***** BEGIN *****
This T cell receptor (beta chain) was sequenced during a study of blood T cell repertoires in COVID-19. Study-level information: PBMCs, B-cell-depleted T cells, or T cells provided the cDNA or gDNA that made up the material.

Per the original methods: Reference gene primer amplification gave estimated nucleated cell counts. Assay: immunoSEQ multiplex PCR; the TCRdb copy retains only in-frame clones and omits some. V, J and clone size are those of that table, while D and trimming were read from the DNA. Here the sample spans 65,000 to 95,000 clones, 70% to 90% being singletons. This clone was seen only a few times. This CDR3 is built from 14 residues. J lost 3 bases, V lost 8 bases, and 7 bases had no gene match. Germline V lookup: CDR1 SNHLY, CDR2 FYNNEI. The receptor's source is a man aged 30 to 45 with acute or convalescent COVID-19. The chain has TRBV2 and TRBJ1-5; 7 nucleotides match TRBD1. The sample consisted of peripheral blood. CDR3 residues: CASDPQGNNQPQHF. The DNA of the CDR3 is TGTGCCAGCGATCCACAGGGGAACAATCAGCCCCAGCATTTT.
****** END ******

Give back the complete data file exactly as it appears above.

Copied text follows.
This T cell receptor (beta chain) was sequenced during a study of blood T cell repertoires in COVID-19. Study-level information: PBMCs, B-cell-depleted T cells, or T cells provided the cDNA or gDNA that made up the material.

Per the original methods: Reference gene primer amplification gave estimated nucleated cell counts. Assay: immunoSEQ multiplex PCR; the TCRdb copy retains only in-frame clones and omits some. V, J and clone size are those of that table, while D and trimming were read from the DNA. Here the sample spans 65,000 to 95,000 clones, 70% to 90% being singletons. This clone was seen only a few times. This CDR3 is built from 14 residues. J lost 3 bases, V lost 8 bases, and 7 bases had no gene match. Germline V lookup: CDR1 SNHLY, CDR2 FYNNEI. The receptor's source is a man aged 30 to 45 with acute or convalescent COVID-19. The chain has TRBV2 and TRBJ1-5; 7 nucleotides match TRBD1. The sample consisted of peripheral blood. CDR3 residues: CASDPQGNNQPQHF. The DNA of the CDR3 is TGTGCCAGCGATCCACAGGGGAACAATCAGCCCCAGCATTTT.